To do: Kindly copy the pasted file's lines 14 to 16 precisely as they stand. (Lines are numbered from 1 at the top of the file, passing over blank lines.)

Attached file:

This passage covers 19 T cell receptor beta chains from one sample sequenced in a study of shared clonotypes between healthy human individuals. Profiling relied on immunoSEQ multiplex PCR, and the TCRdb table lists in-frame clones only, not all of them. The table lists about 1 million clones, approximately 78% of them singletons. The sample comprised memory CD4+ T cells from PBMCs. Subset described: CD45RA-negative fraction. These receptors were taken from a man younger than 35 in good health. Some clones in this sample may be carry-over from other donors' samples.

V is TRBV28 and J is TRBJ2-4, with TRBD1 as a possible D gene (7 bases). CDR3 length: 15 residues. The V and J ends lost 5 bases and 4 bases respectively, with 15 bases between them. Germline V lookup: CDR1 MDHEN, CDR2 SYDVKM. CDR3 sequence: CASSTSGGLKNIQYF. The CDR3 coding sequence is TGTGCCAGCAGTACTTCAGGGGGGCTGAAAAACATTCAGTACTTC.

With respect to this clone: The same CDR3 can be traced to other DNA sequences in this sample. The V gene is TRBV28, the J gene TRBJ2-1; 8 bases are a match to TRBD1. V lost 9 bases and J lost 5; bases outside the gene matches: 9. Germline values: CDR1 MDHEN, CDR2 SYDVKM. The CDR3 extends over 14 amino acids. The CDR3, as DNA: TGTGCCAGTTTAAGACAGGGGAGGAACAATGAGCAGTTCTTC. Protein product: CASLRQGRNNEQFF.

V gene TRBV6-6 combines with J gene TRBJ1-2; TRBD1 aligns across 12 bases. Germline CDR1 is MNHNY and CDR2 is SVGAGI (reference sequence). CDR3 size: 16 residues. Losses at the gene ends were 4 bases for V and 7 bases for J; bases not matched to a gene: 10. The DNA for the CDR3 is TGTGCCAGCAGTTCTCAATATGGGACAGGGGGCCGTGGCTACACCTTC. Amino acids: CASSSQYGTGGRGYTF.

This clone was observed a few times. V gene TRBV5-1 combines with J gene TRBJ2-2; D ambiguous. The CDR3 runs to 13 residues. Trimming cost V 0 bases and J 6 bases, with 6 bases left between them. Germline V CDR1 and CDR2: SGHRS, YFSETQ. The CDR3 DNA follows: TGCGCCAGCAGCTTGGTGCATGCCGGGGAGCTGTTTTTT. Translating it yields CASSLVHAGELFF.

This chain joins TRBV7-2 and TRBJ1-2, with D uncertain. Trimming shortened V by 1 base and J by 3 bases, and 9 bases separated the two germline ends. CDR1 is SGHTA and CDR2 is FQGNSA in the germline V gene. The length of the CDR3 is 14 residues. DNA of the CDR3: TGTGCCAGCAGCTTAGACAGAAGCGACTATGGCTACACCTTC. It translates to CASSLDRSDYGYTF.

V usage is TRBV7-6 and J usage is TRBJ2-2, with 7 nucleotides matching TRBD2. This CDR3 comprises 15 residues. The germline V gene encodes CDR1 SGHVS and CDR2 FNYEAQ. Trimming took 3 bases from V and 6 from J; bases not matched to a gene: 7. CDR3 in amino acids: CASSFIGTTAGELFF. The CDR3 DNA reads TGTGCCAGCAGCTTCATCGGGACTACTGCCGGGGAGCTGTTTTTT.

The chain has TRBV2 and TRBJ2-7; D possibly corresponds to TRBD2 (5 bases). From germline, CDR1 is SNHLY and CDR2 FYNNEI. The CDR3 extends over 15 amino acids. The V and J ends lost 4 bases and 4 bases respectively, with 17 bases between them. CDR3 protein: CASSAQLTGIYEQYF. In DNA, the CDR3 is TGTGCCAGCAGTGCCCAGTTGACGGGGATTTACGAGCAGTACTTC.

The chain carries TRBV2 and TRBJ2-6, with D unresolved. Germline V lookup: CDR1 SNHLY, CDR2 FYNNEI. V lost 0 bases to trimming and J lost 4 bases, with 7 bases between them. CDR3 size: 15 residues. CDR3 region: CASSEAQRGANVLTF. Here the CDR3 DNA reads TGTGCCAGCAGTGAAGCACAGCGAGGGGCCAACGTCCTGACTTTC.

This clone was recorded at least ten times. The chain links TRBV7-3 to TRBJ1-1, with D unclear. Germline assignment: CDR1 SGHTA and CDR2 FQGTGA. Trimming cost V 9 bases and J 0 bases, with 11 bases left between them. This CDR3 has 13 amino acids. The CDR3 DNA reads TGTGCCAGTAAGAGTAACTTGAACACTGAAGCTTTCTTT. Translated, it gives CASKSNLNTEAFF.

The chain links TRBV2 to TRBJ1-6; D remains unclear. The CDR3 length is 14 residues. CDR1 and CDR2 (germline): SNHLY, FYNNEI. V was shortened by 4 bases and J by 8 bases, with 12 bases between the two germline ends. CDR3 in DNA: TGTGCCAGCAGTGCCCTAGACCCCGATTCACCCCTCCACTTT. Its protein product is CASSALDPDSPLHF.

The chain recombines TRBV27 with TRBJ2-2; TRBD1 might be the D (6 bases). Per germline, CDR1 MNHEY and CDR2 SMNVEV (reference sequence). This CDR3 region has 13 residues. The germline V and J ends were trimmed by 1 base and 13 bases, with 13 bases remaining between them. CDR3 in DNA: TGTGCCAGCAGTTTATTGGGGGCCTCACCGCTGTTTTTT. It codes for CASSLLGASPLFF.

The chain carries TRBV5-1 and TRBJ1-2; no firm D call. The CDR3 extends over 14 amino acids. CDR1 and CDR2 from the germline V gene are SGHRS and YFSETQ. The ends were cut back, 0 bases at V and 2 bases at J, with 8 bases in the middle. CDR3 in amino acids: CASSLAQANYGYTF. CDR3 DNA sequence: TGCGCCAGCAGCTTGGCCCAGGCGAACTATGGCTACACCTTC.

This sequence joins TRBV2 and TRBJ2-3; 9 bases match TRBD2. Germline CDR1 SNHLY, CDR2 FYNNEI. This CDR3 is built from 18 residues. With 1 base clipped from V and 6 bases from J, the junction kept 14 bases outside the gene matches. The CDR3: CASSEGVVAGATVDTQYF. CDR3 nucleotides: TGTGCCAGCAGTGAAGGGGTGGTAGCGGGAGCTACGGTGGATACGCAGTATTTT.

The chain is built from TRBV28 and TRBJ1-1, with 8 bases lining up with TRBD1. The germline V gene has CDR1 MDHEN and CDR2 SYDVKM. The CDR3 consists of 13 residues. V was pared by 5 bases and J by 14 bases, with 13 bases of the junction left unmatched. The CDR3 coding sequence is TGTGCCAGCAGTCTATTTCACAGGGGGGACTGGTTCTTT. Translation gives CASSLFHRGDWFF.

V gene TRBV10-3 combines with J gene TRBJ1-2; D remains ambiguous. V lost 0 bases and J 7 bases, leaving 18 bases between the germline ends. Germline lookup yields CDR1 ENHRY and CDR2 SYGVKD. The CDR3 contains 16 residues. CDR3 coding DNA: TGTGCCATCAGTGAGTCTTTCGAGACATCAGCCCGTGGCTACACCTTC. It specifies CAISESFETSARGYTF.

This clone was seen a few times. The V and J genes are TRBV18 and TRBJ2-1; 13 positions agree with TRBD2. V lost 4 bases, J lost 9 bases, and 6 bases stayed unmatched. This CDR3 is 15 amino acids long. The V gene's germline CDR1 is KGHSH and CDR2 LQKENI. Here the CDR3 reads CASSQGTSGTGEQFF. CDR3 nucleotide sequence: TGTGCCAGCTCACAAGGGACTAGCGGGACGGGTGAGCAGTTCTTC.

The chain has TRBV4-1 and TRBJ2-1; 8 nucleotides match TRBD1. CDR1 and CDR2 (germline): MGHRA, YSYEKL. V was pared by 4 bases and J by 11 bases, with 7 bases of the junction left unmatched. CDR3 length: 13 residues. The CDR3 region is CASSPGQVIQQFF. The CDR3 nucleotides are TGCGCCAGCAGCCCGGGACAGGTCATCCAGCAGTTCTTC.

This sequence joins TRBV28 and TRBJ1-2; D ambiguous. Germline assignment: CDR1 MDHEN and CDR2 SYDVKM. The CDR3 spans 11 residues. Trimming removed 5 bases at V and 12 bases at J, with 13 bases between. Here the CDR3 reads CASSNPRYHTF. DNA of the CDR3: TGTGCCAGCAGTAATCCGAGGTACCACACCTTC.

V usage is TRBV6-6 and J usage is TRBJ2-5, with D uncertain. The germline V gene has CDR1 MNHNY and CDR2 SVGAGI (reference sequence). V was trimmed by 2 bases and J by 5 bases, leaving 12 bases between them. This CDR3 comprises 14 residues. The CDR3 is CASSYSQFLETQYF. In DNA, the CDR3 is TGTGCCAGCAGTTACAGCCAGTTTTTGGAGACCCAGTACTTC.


This sequence joins TRBV2 and TRBJ2-3; 9 bases match TRBD2. Germline CDR1 SNHLY, CDR2 FYNNEI. This CDR3 is built from 18 residues. With 1 base clipped from V and 6 bases from J, the junction kept 14 bases outside the gene matches. The CDR3: CASSEGVVAGATVDTQYF. CDR3 nucleotides: TGTGCCAGCAGTGAAGGGGTGGTAGCGGGAGCTACGGTGGATACGCAGTATTTT.

The chain is built from TRBV28 and TRBJ1-1, with 8 bases lining up with TRBD1. The germline V gene has CDR1 MDHEN and CDR2 SYDVKM. The CDR3 consists of 13 residues. V was pared by 5 bases and J by 14 bases, with 13 bases of the junction left unmatched. The CDR3 coding sequence is TGTGCCAGCAGTCTATTTCACAGGGGGGACTGGTTCTTT. Translation gives CASSLFHRGDWFF.

V gene TRBV10-3 combines with J gene TRBJ1-2; D remains ambiguous. V lost 0 bases and J 7 bases, leaving 18 bases between the germline ends. Germline lookup yields CDR1 ENHRY and CDR2 SYGVKD. The CDR3 contains 16 residues. CDR3 coding DNA: TGTGCCATCAGTGAGTCTTTCGAGACATCAGCCCGTGGCTACACCTTC. It specifies CAISESFETSARGYTF.